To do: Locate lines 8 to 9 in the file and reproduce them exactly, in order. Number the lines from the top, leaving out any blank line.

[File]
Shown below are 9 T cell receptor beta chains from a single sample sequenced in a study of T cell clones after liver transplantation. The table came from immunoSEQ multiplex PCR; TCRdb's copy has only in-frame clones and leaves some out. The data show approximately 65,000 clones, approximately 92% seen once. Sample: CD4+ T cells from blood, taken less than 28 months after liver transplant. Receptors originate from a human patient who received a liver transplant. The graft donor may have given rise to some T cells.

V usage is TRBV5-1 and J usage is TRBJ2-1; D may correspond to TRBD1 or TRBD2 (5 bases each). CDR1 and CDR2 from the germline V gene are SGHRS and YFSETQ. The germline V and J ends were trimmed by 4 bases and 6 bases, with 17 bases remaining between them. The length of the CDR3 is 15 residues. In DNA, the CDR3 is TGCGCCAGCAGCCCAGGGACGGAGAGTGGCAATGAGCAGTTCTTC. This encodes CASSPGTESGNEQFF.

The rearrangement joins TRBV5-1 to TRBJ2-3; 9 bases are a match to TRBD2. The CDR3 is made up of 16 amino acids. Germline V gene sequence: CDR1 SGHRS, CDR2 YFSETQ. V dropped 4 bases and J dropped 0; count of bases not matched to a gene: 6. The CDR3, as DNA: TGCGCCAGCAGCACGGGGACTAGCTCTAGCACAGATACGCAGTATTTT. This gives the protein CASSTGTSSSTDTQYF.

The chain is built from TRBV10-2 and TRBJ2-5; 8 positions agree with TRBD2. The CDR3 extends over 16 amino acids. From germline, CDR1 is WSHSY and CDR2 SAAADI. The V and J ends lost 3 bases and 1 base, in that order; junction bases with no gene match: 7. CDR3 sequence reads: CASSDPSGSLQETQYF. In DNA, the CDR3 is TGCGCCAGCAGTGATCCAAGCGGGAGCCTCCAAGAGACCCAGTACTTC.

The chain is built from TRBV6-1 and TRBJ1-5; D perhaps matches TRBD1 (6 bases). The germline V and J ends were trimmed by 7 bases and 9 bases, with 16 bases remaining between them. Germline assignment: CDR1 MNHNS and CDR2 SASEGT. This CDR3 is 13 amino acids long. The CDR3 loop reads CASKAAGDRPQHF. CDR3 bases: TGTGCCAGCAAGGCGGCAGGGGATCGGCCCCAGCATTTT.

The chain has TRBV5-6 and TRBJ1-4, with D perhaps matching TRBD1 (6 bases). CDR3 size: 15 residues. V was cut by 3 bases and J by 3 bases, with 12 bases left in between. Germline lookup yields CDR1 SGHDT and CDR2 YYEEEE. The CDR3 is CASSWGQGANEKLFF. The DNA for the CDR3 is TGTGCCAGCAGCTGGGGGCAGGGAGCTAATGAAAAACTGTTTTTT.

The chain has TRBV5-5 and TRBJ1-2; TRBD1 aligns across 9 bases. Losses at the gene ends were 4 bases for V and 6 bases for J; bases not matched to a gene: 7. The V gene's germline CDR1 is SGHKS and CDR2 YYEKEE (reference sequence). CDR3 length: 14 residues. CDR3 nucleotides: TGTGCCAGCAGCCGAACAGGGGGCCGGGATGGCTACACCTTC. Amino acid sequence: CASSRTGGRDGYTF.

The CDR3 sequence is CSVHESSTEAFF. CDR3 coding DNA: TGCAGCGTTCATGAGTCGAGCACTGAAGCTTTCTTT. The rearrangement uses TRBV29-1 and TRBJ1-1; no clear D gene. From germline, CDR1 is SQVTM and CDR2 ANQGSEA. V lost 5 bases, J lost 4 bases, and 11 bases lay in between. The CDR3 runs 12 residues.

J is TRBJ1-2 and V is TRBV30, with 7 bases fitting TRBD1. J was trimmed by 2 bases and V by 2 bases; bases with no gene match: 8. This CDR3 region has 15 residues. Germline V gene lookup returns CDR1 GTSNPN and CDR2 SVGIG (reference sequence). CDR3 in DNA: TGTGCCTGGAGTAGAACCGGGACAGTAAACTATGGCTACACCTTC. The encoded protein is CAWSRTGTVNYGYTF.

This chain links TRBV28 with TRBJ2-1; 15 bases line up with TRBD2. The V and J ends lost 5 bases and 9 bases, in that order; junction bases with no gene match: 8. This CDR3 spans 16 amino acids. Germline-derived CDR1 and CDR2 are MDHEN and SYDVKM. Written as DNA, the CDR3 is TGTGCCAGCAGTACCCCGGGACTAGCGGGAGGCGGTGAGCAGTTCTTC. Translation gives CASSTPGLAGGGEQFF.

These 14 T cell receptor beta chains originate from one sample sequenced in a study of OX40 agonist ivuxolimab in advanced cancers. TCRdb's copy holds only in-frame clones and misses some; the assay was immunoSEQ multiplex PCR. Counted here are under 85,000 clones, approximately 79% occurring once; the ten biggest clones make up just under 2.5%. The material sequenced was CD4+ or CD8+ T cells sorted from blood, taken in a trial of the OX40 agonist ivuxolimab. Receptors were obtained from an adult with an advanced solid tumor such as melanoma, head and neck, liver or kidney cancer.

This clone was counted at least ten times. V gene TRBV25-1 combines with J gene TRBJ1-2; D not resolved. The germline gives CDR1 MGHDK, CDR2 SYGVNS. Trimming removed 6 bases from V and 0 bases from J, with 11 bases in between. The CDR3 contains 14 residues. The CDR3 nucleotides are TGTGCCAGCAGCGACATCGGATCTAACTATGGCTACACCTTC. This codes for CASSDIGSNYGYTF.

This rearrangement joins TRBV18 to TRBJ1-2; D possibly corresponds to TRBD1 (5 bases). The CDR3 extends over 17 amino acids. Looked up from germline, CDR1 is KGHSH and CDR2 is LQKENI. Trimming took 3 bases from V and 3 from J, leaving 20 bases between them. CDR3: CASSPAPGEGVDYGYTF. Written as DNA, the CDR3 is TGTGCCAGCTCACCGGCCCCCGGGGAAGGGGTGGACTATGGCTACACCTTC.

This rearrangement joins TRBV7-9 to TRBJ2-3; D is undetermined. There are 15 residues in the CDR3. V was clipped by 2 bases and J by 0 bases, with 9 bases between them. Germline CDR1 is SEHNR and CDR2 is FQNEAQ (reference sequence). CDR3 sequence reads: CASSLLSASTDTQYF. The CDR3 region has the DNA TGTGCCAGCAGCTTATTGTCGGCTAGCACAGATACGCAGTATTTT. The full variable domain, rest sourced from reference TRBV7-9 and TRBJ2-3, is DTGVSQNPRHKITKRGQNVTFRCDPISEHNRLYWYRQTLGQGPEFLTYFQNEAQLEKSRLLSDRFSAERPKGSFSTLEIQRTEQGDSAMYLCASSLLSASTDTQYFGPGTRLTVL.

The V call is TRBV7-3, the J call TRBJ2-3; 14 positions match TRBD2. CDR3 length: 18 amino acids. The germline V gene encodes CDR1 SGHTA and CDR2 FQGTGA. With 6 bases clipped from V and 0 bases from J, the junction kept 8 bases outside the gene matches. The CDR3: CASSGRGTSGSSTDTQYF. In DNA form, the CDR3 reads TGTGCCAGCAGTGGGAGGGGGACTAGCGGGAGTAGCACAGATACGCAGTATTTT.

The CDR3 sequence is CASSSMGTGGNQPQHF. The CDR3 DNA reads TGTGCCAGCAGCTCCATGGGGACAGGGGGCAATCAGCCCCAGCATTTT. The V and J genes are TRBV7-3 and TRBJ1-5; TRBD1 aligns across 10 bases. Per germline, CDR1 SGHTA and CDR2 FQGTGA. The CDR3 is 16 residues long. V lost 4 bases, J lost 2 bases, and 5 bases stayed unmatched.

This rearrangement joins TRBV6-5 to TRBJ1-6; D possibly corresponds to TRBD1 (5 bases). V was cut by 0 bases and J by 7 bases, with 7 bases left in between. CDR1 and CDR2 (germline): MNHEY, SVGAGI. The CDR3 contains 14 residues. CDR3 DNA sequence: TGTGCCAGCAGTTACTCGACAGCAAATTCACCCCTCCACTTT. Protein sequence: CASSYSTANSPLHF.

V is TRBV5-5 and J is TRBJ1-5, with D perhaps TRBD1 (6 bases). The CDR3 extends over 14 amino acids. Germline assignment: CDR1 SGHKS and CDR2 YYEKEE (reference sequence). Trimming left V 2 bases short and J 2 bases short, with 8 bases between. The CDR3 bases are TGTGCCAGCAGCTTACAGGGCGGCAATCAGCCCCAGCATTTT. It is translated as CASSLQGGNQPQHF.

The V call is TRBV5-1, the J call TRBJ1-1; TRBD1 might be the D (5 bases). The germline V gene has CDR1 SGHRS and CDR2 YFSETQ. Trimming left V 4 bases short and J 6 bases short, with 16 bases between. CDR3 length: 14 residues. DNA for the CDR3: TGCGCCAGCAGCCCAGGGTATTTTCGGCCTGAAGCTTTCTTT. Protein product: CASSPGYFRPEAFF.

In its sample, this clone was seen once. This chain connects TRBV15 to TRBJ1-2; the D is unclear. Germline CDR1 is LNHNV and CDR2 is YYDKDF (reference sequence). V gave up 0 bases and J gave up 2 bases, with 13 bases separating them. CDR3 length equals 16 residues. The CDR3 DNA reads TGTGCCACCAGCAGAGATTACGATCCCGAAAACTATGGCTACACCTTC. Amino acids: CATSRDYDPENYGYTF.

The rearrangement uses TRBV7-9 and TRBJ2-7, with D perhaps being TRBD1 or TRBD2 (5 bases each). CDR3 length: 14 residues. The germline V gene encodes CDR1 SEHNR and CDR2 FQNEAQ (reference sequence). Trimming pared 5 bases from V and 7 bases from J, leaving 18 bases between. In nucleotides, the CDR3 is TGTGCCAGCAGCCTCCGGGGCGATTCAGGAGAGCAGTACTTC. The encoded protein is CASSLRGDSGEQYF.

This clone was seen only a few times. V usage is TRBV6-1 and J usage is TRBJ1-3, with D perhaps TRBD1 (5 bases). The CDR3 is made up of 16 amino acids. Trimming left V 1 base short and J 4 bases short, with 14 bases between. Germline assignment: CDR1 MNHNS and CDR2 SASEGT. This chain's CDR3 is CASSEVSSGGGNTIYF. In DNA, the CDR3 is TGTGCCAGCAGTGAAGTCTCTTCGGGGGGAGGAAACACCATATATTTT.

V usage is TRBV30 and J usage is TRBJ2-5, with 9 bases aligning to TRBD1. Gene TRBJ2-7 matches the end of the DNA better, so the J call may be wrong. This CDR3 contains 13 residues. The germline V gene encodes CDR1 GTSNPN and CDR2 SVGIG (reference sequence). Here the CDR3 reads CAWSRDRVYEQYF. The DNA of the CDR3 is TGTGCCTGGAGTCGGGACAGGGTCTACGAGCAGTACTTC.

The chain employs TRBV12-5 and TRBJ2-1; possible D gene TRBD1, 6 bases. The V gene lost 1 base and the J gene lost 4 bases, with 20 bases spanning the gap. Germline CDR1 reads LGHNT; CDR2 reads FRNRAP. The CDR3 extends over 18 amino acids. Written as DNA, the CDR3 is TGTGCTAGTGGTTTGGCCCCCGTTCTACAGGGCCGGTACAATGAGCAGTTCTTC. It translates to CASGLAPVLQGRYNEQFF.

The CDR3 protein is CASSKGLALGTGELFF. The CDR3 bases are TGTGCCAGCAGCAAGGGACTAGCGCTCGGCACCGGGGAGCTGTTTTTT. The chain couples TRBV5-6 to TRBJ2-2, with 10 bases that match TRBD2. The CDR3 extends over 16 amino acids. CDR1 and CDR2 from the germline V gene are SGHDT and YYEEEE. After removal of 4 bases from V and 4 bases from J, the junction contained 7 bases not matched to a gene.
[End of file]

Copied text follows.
The CDR3 sequence is CSVHESSTEAFF. CDR3 coding DNA: TGCAGCGTTCATGAGTCGAGCACTGAAGCTTTCTTT. The rearrangement uses TRBV29-1 and TRBJ1-1; no clear D gene. From germline, CDR1 is SQVTM and CDR2 ANQGSEA. V lost 5 bases, J lost 4 bases, and 11 bases lay in between. The CDR3 runs 12 residues.

J is TRBJ1-2 and V is TRBV30, with 7 bases fitting TRBD1. J was trimmed by 2 bases and V by 2 bases; bases with no gene match: 8. This CDR3 region has 15 residues. Germline V gene lookup returns CDR1 GTSNPN and CDR2 SVGIG (reference sequence). CDR3 in DNA: TGTGCCTGGAGTAGAACCGGGACAGTAAACTATGGCTACACCTTC. The encoded protein is CAWSRTGTVNYGYTF.